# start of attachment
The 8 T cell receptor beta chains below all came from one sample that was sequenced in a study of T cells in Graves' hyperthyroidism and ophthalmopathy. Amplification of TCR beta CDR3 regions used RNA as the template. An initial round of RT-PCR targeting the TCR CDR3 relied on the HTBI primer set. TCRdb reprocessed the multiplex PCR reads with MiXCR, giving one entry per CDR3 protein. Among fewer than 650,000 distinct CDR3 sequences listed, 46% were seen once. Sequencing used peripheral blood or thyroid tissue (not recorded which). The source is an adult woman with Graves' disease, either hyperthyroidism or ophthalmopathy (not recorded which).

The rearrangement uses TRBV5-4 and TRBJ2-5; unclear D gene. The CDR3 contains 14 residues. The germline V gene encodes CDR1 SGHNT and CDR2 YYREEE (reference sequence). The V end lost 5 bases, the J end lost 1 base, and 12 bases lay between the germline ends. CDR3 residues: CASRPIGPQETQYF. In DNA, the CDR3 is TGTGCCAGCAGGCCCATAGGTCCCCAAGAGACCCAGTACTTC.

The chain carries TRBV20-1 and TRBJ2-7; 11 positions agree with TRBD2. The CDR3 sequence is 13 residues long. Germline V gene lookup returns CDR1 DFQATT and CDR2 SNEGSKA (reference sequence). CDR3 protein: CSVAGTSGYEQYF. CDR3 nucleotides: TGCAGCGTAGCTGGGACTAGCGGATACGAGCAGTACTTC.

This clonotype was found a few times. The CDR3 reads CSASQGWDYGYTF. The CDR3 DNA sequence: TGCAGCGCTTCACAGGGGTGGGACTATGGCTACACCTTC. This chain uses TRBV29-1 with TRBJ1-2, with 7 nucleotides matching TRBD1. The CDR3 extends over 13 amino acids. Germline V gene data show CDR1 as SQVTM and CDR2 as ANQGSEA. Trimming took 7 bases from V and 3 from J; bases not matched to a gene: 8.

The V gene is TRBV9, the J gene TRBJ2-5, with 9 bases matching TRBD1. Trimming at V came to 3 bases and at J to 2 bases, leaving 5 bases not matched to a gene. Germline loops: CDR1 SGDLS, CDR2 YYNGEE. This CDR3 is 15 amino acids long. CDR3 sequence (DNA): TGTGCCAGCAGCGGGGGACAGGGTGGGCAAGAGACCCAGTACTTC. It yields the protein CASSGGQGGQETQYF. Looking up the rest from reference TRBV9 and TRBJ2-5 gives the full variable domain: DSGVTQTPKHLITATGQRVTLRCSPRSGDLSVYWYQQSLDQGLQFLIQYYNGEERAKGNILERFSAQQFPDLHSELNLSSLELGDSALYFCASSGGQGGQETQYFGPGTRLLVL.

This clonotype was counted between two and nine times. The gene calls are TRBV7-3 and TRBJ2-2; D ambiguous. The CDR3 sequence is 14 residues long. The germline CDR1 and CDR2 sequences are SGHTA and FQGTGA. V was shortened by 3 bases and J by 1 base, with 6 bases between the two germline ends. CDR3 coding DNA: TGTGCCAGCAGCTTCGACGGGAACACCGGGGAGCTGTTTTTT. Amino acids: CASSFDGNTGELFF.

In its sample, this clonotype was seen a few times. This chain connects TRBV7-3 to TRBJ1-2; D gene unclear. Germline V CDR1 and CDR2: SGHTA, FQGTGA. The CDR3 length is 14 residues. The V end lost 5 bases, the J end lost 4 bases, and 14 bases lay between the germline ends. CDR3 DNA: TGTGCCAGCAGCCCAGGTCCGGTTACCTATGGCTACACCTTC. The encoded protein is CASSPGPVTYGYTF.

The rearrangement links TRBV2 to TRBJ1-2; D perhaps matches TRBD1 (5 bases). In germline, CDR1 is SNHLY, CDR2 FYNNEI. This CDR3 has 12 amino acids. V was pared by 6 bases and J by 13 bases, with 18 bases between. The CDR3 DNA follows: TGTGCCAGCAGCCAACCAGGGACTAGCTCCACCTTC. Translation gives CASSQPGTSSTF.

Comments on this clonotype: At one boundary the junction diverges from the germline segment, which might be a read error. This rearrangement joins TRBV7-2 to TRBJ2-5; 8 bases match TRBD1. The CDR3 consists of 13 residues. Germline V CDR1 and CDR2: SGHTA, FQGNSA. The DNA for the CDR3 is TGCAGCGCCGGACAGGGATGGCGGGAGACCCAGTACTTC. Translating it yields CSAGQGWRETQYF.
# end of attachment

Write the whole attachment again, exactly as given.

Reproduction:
The 8 T cell receptor beta chains below all came from one sample that was sequenced in a study of T cells in Graves' hyperthyroidism and ophthalmopathy. Amplification of TCR beta CDR3 regions used RNA as the template. An initial round of RT-PCR targeting the TCR CDR3 relied on the HTBI primer set. TCRdb reprocessed the multiplex PCR reads with MiXCR, giving one entry per CDR3 protein. Among fewer than 650,000 distinct CDR3 sequences listed, 46% were seen once. Sequencing used peripheral blood or thyroid tissue (not recorded which). The source is an adult woman with Graves' disease, either hyperthyroidism or ophthalmopathy (not recorded which).

The rearrangement uses TRBV5-4 and TRBJ2-5; unclear D gene. The CDR3 contains 14 residues. The germline V gene encodes CDR1 SGHNT and CDR2 YYREEE (reference sequence). The V end lost 5 bases, the J end lost 1 base, and 12 bases lay between the germline ends. CDR3 residues: CASRPIGPQETQYF. In DNA, the CDR3 is TGTGCCAGCAGGCCCATAGGTCCCCAAGAGACCCAGTACTTC.

The chain carries TRBV20-1 and TRBJ2-7; 11 positions agree with TRBD2. The CDR3 sequence is 13 residues long. Germline V gene lookup returns CDR1 DFQATT and CDR2 SNEGSKA (reference sequence). CDR3 protein: CSVAGTSGYEQYF. CDR3 nucleotides: TGCAGCGTAGCTGGGACTAGCGGATACGAGCAGTACTTC.

This clonotype was found a few times. The CDR3 reads CSASQGWDYGYTF. The CDR3 DNA sequence: TGCAGCGCTTCACAGGGGTGGGACTATGGCTACACCTTC. This chain uses TRBV29-1 with TRBJ1-2, with 7 nucleotides matching TRBD1. The CDR3 extends over 13 amino acids. Germline V gene data show CDR1 as SQVTM and CDR2 as ANQGSEA. Trimming took 7 bases from V and 3 from J; bases not matched to a gene: 8.

The V gene is TRBV9, the J gene TRBJ2-5, with 9 bases matching TRBD1. Trimming at V came to 3 bases and at J to 2 bases, leaving 5 bases not matched to a gene. Germline loops: CDR1 SGDLS, CDR2 YYNGEE. This CDR3 is 15 amino acids long. CDR3 sequence (DNA): TGTGCCAGCAGCGGGGGACAGGGTGGGCAAGAGACCCAGTACTTC. It yields the protein CASSGGQGGQETQYF. Looking up the rest from reference TRBV9 and TRBJ2-5 gives the full variable domain: DSGVTQTPKHLITATGQRVTLRCSPRSGDLSVYWYQQSLDQGLQFLIQYYNGEERAKGNILERFSAQQFPDLHSELNLSSLELGDSALYFCASSGGQGGQETQYFGPGTRLLVL.

This clonotype was counted between two and nine times. The gene calls are TRBV7-3 and TRBJ2-2; D ambiguous. The CDR3 sequence is 14 residues long. The germline CDR1 and CDR2 sequences are SGHTA and FQGTGA. V was shortened by 3 bases and J by 1 base, with 6 bases between the two germline ends. CDR3 coding DNA: TGTGCCAGCAGCTTCGACGGGAACACCGGGGAGCTGTTTTTT. Amino acids: CASSFDGNTGELFF.

In its sample, this clonotype was seen a few times. This chain connects TRBV7-3 to TRBJ1-2; D gene unclear. Germline V CDR1 and CDR2: SGHTA, FQGTGA. The CDR3 length is 14 residues. The V end lost 5 bases, the J end lost 4 bases, and 14 bases lay between the germline ends. CDR3 DNA: TGTGCCAGCAGCCCAGGTCCGGTTACCTATGGCTACACCTTC. The encoded protein is CASSPGPVTYGYTF.

The rearrangement links TRBV2 to TRBJ1-2; D perhaps matches TRBD1 (5 bases). In germline, CDR1 is SNHLY, CDR2 FYNNEI. This CDR3 has 12 amino acids. V was pared by 6 bases and J by 13 bases, with 18 bases between. The CDR3 DNA follows: TGTGCCAGCAGCCAACCAGGGACTAGCTCCACCTTC. Translation gives CASSQPGTSSTF.

Comments on this clonotype: At one boundary the junction diverges from the germline segment, which might be a read error. This rearrangement joins TRBV7-2 to TRBJ2-5; 8 bases match TRBD1. The CDR3 consists of 13 residues. Germline V CDR1 and CDR2: SGHTA, FQGNSA. The DNA for the CDR3 is TGCAGCGCCGGACAGGGATGGCGGGAGACCCAGTACTTC. Translating it yields CSAGQGWRETQYF.